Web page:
New patrol boat for Samoa
The fourth in a building program of 21 Guardian-class patrol boats (GCPB) was officially handed over to Samoa on August 16 at Austal Shipyard in Henderson, Western Australia.
The program is part of the government’s Pacific Patrol Boat Replacement Project that aims to enhance practical maritime security cooperation across the South Pacific.
Minister for Defence Industry Melissa Price said the handing over of the latest vessel highlighted the close relationship between the Australian and Samoan governments and their agencies.
“The strong and enduring security partnership we have with the Samoa Police Service is clearly evident as we deepen our defence cooperation through the exchange of the GCPB under the Pacific Maritime Security Program,” Ms Price said.
“I am honoured to host the Samoan Deputy Prime Minister and Commissioner of Police, along with the crew – including the first three female officers of the Samoa Police Maritime Wing.”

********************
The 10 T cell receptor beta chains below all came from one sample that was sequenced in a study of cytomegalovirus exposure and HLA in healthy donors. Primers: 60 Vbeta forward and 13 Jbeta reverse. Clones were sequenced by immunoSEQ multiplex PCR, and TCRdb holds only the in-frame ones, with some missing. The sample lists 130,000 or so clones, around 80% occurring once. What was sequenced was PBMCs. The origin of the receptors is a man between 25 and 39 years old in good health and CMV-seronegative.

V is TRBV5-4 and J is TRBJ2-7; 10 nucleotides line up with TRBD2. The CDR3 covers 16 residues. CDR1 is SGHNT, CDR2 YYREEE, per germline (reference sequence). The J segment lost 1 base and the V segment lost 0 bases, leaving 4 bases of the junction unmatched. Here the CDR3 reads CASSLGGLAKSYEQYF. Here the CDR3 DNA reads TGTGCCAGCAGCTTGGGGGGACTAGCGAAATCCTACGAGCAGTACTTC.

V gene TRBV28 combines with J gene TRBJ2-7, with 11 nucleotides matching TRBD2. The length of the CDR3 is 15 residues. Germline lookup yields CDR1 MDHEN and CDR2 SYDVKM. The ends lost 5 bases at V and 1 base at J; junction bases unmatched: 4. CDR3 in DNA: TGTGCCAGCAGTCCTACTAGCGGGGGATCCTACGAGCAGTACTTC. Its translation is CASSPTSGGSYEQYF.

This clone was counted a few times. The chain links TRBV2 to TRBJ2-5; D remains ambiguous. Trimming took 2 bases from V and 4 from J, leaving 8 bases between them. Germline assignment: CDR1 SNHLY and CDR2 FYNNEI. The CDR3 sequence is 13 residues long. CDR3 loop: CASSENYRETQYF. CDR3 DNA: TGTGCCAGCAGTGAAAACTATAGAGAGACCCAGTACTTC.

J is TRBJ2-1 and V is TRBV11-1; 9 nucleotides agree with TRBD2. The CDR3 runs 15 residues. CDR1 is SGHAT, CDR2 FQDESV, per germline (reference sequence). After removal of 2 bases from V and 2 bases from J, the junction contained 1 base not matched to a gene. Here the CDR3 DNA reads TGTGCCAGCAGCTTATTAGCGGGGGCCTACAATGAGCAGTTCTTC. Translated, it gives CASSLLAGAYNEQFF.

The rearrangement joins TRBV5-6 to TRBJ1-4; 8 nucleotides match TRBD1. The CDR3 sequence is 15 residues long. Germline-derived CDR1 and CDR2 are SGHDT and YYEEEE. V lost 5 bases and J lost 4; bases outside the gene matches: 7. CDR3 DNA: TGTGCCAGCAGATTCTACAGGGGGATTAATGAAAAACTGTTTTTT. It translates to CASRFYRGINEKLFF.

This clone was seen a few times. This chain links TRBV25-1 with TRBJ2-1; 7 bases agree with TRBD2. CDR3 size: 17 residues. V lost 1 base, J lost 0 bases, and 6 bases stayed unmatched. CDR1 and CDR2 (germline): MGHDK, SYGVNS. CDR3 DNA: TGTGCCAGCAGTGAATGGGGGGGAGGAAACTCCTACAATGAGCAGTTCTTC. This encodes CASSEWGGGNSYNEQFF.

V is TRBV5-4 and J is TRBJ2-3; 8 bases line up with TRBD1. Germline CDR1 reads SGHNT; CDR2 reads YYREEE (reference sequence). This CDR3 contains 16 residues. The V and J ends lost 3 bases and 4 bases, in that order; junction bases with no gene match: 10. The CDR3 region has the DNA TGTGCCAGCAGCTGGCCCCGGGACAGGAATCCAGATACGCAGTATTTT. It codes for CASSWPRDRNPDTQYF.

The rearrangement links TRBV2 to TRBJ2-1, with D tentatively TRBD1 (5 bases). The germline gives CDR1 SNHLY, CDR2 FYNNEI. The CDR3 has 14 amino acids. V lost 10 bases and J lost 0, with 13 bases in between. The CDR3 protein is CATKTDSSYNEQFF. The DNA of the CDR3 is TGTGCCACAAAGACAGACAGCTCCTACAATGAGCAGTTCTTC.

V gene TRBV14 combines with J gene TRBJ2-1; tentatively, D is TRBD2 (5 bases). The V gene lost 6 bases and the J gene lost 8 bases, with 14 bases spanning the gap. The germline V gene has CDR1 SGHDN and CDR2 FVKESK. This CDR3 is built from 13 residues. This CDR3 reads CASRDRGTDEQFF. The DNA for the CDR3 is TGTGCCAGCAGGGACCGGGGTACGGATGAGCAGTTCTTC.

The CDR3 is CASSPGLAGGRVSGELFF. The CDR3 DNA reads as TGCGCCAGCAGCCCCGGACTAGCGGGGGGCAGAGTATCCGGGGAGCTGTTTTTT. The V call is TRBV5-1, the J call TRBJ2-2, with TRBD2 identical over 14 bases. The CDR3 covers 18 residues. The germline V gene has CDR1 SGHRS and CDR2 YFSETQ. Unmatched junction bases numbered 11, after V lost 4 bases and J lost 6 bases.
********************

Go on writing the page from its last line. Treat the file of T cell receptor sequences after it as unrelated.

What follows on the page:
At the ceremony to officially accept the vessel was Deputy Prime Minister of Samoa Fiame Naomi Mata’afa.
“I would like to thank the Australian Government for the gifting of this boat, named Nafanua II, to the Samoan Government,” Ms Mata’afa said.
“This is yet another milestone event reflecting the close and cordial relationship between Australia and Samoa, particularly in our continued collaboration on regional security and the monitoring and protection of Samoan sovereign waters.”
The Guardian-class patrol boats are replacing the ageing Pacific-class that were gifted to a number of Pacific nations in the mid-1980s.
The new vessels, that have specially designed electronic engine controls to help conserve fuel, are fitted with twin diesel engines that can provide 400kw of power.
They will allow participating nations to combat a wider range of maritime security issues, such as unlawful fishing and international crime.
Nafanua II will continue to undergo sea trials with personnel from the Royal Australian Navy until she sails on her maiden voyage to Samoa in coming weeks.
A further 17 vessels are being constructed for delivery to 12 Pacific island nations and Timor-Leste.